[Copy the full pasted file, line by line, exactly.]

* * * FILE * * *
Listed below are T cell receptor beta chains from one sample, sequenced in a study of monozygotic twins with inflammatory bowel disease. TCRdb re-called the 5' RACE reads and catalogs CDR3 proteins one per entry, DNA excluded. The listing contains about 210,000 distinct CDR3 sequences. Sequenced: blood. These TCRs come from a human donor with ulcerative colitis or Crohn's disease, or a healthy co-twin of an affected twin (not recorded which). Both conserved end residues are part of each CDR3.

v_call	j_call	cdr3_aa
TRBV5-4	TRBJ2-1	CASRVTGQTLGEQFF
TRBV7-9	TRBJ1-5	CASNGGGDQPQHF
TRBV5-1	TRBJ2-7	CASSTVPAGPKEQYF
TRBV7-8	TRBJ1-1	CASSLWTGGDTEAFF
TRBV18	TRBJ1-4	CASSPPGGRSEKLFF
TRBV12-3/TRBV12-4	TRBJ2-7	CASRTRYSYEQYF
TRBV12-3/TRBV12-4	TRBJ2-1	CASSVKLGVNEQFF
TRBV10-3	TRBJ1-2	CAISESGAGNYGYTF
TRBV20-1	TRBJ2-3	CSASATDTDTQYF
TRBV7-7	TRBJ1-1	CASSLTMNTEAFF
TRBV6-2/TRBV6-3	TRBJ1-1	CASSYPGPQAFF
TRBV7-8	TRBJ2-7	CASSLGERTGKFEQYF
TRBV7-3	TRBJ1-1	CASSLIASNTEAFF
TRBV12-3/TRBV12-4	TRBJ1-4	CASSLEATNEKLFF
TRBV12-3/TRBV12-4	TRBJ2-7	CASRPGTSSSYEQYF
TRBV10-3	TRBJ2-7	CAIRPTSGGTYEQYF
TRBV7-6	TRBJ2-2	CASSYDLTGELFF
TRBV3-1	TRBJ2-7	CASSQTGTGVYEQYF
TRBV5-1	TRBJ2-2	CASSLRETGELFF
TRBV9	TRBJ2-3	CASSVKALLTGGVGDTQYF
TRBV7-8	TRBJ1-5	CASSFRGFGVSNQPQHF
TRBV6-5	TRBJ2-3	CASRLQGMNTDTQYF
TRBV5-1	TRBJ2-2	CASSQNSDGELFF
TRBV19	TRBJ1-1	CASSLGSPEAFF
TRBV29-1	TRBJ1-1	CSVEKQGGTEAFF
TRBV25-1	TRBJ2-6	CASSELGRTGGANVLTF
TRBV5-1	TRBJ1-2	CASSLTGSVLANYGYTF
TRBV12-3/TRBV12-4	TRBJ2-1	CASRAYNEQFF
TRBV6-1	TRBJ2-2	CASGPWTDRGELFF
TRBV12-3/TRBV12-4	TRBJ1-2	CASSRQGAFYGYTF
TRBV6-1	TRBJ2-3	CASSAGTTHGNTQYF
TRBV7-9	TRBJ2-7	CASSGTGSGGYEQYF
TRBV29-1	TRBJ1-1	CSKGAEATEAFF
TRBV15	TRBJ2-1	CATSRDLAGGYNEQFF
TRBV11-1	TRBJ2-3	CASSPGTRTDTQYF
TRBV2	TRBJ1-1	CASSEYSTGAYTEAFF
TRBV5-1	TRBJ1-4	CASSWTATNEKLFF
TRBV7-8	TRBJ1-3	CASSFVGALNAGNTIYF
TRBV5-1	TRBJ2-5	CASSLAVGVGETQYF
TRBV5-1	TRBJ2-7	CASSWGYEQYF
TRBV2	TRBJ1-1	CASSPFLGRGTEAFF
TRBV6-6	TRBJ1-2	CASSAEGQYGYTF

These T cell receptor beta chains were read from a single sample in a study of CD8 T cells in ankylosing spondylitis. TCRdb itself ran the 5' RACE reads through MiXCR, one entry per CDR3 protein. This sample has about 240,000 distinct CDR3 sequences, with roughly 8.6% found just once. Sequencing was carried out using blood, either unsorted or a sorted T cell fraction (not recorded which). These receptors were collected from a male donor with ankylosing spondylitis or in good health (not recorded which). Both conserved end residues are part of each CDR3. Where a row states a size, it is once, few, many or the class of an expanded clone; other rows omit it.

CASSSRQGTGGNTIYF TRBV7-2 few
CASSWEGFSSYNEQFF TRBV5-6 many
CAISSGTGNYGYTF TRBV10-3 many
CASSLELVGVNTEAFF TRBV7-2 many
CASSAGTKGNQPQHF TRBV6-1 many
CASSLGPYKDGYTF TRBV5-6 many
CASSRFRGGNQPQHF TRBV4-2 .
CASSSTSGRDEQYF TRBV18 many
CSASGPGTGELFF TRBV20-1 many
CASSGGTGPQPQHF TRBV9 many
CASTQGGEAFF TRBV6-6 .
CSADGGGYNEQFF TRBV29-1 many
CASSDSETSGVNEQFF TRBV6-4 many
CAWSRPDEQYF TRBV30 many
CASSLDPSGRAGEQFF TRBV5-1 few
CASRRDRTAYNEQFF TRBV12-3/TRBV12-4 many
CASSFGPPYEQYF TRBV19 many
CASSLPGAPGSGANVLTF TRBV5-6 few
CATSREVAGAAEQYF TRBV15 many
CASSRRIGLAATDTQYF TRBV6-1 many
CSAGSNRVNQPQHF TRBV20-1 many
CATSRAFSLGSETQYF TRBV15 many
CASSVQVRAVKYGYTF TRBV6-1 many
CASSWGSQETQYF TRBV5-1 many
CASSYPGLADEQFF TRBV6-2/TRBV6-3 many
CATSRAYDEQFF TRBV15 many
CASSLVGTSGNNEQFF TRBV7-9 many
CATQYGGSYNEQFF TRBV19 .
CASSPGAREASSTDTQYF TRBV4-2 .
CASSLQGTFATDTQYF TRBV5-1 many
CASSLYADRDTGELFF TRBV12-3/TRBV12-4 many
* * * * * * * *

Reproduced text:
Listed below are T cell receptor beta chains from one sample, sequenced in a study of monozygotic twins with inflammatory bowel disease. TCRdb re-called the 5' RACE reads and catalogs CDR3 proteins one per entry, DNA excluded. The listing contains about 210,000 distinct CDR3 sequences. Sequenced: blood. These TCRs come from a human donor with ulcerative colitis or Crohn's disease, or a healthy co-twin of an affected twin (not recorded which). Both conserved end residues are part of each CDR3.

v_call	j_call	cdr3_aa
TRBV5-4	TRBJ2-1	CASRVTGQTLGEQFF
TRBV7-9	TRBJ1-5	CASNGGGDQPQHF
TRBV5-1	TRBJ2-7	CASSTVPAGPKEQYF
TRBV7-8	TRBJ1-1	CASSLWTGGDTEAFF
TRBV18	TRBJ1-4	CASSPPGGRSEKLFF
TRBV12-3/TRBV12-4	TRBJ2-7	CASRTRYSYEQYF
TRBV12-3/TRBV12-4	TRBJ2-1	CASSVKLGVNEQFF
TRBV10-3	TRBJ1-2	CAISESGAGNYGYTF
TRBV20-1	TRBJ2-3	CSASATDTDTQYF
TRBV7-7	TRBJ1-1	CASSLTMNTEAFF
TRBV6-2/TRBV6-3	TRBJ1-1	CASSYPGPQAFF
TRBV7-8	TRBJ2-7	CASSLGERTGKFEQYF
TRBV7-3	TRBJ1-1	CASSLIASNTEAFF
TRBV12-3/TRBV12-4	TRBJ1-4	CASSLEATNEKLFF
TRBV12-3/TRBV12-4	TRBJ2-7	CASRPGTSSSYEQYF
TRBV10-3	TRBJ2-7	CAIRPTSGGTYEQYF
TRBV7-6	TRBJ2-2	CASSYDLTGELFF
TRBV3-1	TRBJ2-7	CASSQTGTGVYEQYF
TRBV5-1	TRBJ2-2	CASSLRETGELFF
TRBV9	TRBJ2-3	CASSVKALLTGGVGDTQYF
TRBV7-8	TRBJ1-5	CASSFRGFGVSNQPQHF
TRBV6-5	TRBJ2-3	CASRLQGMNTDTQYF
TRBV5-1	TRBJ2-2	CASSQNSDGELFF
TRBV19	TRBJ1-1	CASSLGSPEAFF
TRBV29-1	TRBJ1-1	CSVEKQGGTEAFF
TRBV25-1	TRBJ2-6	CASSELGRTGGANVLTF
TRBV5-1	TRBJ1-2	CASSLTGSVLANYGYTF
TRBV12-3/TRBV12-4	TRBJ2-1	CASRAYNEQFF
TRBV6-1	TRBJ2-2	CASGPWTDRGELFF
TRBV12-3/TRBV12-4	TRBJ1-2	CASSRQGAFYGYTF
TRBV6-1	TRBJ2-3	CASSAGTTHGNTQYF
TRBV7-9	TRBJ2-7	CASSGTGSGGYEQYF
TRBV29-1	TRBJ1-1	CSKGAEATEAFF
TRBV15	TRBJ2-1	CATSRDLAGGYNEQFF
TRBV11-1	TRBJ2-3	CASSPGTRTDTQYF
TRBV2	TRBJ1-1	CASSEYSTGAYTEAFF
TRBV5-1	TRBJ1-4	CASSWTATNEKLFF
TRBV7-8	TRBJ1-3	CASSFVGALNAGNTIYF
TRBV5-1	TRBJ2-5	CASSLAVGVGETQYF
TRBV5-1	TRBJ2-7	CASSWGYEQYF
TRBV2	TRBJ1-1	CASSPFLGRGTEAFF
TRBV6-6	TRBJ1-2	CASSAEGQYGYTF

These T cell receptor beta chains were read from a single sample in a study of CD8 T cells in ankylosing spondylitis. TCRdb itself ran the 5' RACE reads through MiXCR, one entry per CDR3 protein. This sample has about 240,000 distinct CDR3 sequences, with roughly 8.6% found just once. Sequencing was carried out using blood, either unsorted or a sorted T cell fraction (not recorded which). These receptors were collected from a male donor with ankylosing spondylitis or in good health (not recorded which). Both conserved end residues are part of each CDR3. Where a row states a size, it is once, few, many or the class of an expanded clone; other rows omit it.

CASSSRQGTGGNTIYF TRBV7-2 few
CASSWEGFSSYNEQFF TRBV5-6 many
CAISSGTGNYGYTF TRBV10-3 many
CASSLELVGVNTEAFF TRBV7-2 many
CASSAGTKGNQPQHF TRBV6-1 many
CASSLGPYKDGYTF TRBV5-6 many
CASSRFRGGNQPQHF TRBV4-2 .
CASSSTSGRDEQYF TRBV18 many
CSASGPGTGELFF TRBV20-1 many
CASSGGTGPQPQHF TRBV9 many
CASTQGGEAFF TRBV6-6 .
CSADGGGYNEQFF TRBV29-1 many
CASSDSETSGVNEQFF TRBV6-4 many
CAWSRPDEQYF TRBV30 many
CASSLDPSGRAGEQFF TRBV5-1 few
CASRRDRTAYNEQFF TRBV12-3/TRBV12-4 many
CASSFGPPYEQYF TRBV19 many
CASSLPGAPGSGANVLTF TRBV5-6 few
CATSREVAGAAEQYF TRBV15 many
CASSRRIGLAATDTQYF TRBV6-1 many
CSAGSNRVNQPQHF TRBV20-1 many
CATSRAFSLGSETQYF TRBV15 many
CASSVQVRAVKYGYTF TRBV6-1 many
CASSWGSQETQYF TRBV5-1 many
CASSYPGLADEQFF TRBV6-2/TRBV6-3 many
CATSRAYDEQFF TRBV15 many
CASSLVGTSGNNEQFF TRBV7-9 many
CATQYGGSYNEQFF TRBV19 .
CASSPGAREASSTDTQYF TRBV4-2 .
CASSLQGTFATDTQYF TRBV5-1 many
CASSLYADRDTGELFF TRBV12-3/TRBV12-4 many